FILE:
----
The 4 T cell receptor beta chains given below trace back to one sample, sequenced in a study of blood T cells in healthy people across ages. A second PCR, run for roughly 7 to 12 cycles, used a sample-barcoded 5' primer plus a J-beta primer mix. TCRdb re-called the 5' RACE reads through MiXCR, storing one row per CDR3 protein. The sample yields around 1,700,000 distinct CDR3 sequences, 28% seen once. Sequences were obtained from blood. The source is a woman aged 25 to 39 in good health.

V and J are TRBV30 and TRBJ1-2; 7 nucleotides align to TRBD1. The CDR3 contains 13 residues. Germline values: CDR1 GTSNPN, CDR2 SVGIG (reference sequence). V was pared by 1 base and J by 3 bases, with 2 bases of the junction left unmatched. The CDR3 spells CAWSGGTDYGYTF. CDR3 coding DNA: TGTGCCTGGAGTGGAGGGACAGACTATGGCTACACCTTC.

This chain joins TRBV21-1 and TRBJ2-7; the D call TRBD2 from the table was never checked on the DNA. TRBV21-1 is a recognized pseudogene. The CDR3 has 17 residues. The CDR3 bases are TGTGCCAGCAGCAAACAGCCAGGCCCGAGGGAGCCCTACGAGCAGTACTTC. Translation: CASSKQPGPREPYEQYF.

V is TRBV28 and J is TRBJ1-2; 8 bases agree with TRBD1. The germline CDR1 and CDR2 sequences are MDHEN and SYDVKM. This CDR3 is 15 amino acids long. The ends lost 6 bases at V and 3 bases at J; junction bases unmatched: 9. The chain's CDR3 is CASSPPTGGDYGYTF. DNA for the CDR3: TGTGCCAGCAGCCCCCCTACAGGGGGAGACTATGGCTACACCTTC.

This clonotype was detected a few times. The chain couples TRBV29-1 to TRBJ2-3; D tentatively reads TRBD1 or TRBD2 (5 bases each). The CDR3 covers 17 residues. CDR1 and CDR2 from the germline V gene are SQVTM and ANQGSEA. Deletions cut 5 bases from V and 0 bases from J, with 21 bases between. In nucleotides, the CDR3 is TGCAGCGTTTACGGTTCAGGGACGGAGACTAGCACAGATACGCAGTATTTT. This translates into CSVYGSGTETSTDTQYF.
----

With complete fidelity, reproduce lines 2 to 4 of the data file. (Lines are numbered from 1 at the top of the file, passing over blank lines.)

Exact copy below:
V and J are TRBV30 and TRBJ1-2; 7 nucleotides align to TRBD1. The CDR3 contains 13 residues. Germline values: CDR1 GTSNPN, CDR2 SVGIG (reference sequence). V was pared by 1 base and J by 3 bases, with 2 bases of the junction left unmatched. The CDR3 spells CAWSGGTDYGYTF. CDR3 coding DNA: TGTGCCTGGAGTGGAGGGACAGACTATGGCTACACCTTC.

This chain joins TRBV21-1 and TRBJ2-7; the D call TRBD2 from the table was never checked on the DNA. TRBV21-1 is a recognized pseudogene. The CDR3 has 17 residues. The CDR3 bases are TGTGCCAGCAGCAAACAGCCAGGCCCGAGGGAGCCCTACGAGCAGTACTTC. Translation: CASSKQPGPREPYEQYF.

V is TRBV28 and J is TRBJ1-2; 8 bases agree with TRBD1. The germline CDR1 and CDR2 sequences are MDHEN and SYDVKM. This CDR3 is 15 amino acids long. The ends lost 6 bases at V and 3 bases at J; junction bases unmatched: 9. The chain's CDR3 is CASSPPTGGDYGYTF. DNA for the CDR3: TGTGCCAGCAGCCCCCCTACAGGGGGAGACTATGGCTACACCTTC.